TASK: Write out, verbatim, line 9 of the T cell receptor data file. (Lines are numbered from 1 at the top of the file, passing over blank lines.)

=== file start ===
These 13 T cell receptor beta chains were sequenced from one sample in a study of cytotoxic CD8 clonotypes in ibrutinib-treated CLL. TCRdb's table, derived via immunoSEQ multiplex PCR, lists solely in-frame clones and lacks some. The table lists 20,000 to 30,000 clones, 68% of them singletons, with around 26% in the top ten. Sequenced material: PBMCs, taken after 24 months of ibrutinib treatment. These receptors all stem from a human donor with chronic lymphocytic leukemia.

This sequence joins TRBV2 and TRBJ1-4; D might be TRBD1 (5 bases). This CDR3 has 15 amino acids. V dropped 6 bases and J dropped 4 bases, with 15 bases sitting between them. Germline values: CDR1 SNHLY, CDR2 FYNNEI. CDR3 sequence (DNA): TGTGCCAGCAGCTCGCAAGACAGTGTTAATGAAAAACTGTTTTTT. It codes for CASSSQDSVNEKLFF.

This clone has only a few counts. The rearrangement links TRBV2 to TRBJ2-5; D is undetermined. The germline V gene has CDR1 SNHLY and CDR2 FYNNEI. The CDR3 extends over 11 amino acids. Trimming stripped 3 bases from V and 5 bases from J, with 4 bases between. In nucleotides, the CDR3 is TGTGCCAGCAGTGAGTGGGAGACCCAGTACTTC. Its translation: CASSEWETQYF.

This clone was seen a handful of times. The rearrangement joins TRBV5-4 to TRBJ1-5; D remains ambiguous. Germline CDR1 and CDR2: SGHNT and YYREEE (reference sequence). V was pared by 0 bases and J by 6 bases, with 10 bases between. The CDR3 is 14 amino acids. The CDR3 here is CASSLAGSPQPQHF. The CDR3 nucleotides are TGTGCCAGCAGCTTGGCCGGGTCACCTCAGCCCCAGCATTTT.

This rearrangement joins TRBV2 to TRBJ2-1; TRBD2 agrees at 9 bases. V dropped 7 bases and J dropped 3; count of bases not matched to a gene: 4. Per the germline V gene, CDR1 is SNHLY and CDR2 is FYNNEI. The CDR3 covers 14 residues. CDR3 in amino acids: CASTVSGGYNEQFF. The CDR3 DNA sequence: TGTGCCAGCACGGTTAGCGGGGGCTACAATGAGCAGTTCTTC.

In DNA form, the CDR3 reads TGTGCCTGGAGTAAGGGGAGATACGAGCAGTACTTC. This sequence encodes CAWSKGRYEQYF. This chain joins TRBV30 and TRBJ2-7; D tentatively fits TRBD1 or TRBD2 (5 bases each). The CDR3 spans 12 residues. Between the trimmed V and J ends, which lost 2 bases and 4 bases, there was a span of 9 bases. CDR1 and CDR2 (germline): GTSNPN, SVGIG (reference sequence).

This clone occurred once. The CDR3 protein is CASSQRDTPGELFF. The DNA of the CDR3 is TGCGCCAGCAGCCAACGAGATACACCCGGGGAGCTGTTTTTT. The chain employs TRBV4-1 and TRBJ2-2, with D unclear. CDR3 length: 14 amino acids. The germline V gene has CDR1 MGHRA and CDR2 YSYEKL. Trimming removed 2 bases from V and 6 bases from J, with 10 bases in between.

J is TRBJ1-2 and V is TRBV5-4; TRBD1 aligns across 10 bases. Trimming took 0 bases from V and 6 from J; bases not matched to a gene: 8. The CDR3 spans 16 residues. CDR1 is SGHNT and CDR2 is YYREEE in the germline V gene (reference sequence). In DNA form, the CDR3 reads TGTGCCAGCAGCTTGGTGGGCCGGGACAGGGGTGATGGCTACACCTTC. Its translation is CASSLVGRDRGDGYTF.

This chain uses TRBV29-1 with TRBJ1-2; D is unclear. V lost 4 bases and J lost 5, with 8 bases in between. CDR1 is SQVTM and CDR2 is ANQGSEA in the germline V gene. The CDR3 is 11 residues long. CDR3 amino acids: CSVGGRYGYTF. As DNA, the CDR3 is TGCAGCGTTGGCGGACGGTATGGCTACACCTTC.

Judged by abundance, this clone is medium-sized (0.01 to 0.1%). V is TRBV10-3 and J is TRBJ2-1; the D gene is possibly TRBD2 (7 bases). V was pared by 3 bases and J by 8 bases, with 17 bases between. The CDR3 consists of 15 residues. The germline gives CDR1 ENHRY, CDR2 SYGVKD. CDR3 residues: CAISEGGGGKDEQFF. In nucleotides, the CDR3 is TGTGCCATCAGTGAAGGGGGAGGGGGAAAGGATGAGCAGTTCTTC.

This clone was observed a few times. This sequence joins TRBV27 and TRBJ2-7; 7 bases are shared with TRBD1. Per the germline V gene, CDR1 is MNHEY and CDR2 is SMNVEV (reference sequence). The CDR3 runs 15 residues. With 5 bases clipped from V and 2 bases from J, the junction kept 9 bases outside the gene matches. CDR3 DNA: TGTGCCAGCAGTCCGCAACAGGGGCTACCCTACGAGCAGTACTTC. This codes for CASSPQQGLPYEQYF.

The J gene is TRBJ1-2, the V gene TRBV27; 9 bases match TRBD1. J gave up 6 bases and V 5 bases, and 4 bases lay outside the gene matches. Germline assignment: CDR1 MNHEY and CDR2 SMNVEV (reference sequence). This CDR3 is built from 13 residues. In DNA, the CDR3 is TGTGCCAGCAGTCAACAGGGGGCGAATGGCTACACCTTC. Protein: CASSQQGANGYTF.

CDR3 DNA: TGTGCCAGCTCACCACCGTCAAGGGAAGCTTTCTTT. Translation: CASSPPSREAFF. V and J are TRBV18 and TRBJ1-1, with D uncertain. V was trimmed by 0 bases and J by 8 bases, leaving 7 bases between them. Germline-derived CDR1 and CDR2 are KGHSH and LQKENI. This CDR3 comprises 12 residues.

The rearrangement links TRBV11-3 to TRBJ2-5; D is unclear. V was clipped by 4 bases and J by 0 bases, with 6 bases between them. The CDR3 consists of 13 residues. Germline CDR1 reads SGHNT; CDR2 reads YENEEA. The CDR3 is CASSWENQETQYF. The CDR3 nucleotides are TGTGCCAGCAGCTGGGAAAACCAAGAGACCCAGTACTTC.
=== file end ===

This chain uses TRBV29-1 with TRBJ1-2; D is unclear. V lost 4 bases and J lost 5, with 8 bases in between. CDR1 is SQVTM and CDR2 is ANQGSEA in the germline V gene. The CDR3 is 11 residues long. CDR3 amino acids: CSVGGRYGYTF. As DNA, the CDR3 is TGCAGCGTTGGCGGACGGTATGGCTACACCTTC.